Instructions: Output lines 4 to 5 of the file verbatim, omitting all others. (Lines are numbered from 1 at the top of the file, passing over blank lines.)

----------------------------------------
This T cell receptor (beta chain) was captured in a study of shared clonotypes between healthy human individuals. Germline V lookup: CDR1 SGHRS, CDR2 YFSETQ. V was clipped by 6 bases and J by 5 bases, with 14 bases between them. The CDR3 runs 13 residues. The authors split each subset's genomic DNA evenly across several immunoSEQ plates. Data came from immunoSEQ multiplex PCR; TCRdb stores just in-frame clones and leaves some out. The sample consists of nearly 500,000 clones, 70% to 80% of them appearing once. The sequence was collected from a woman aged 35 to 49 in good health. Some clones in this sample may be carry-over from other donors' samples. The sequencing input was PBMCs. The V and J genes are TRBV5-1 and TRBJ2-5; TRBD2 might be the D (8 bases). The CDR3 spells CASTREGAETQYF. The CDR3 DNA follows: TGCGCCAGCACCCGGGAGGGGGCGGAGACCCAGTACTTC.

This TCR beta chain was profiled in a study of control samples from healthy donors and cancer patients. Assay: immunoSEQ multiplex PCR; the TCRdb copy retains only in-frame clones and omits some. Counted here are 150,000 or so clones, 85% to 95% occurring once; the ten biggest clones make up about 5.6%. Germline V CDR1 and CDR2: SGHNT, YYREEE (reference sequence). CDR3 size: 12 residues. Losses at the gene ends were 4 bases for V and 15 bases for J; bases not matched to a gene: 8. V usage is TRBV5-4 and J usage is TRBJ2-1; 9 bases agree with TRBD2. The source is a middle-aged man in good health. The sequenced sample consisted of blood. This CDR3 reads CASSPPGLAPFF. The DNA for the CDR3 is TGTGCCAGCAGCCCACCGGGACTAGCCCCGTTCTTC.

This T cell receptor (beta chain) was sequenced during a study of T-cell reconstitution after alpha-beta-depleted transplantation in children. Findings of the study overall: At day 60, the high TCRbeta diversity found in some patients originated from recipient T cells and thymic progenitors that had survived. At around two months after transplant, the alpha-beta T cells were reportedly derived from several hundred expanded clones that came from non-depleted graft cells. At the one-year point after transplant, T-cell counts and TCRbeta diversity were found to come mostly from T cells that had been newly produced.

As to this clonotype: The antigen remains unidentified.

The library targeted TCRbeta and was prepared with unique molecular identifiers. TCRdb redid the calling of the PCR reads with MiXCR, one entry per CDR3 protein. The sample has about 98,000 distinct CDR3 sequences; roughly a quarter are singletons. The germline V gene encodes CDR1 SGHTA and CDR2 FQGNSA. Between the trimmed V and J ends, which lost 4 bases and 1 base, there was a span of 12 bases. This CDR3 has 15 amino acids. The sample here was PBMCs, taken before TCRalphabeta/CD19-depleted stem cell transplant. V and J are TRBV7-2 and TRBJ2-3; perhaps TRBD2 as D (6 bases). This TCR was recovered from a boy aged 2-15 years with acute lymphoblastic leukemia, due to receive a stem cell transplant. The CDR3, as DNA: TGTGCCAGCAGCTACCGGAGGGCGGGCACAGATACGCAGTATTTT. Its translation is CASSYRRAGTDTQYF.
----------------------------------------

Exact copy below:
As to this clonotype: The antigen remains unidentified.

The library targeted TCRbeta and was prepared with unique molecular identifiers. TCRdb redid the calling of the PCR reads with MiXCR, one entry per CDR3 protein. The sample has about 98,000 distinct CDR3 sequences; roughly a quarter are singletons. The germline V gene encodes CDR1 SGHTA and CDR2 FQGNSA. Between the trimmed V and J ends, which lost 4 bases and 1 base, there was a span of 12 bases. This CDR3 has 15 amino acids. The sample here was PBMCs, taken before TCRalphabeta/CD19-depleted stem cell transplant. V and J are TRBV7-2 and TRBJ2-3; perhaps TRBD2 as D (6 bases). This TCR was recovered from a boy aged 2-15 years with acute lymphoblastic leukemia, due to receive a stem cell transplant. The CDR3, as DNA: TGTGCCAGCAGCTACCGGAGGGCGGGCACAGATACGCAGTATTTT. Its translation is CASSYRRAGTDTQYF.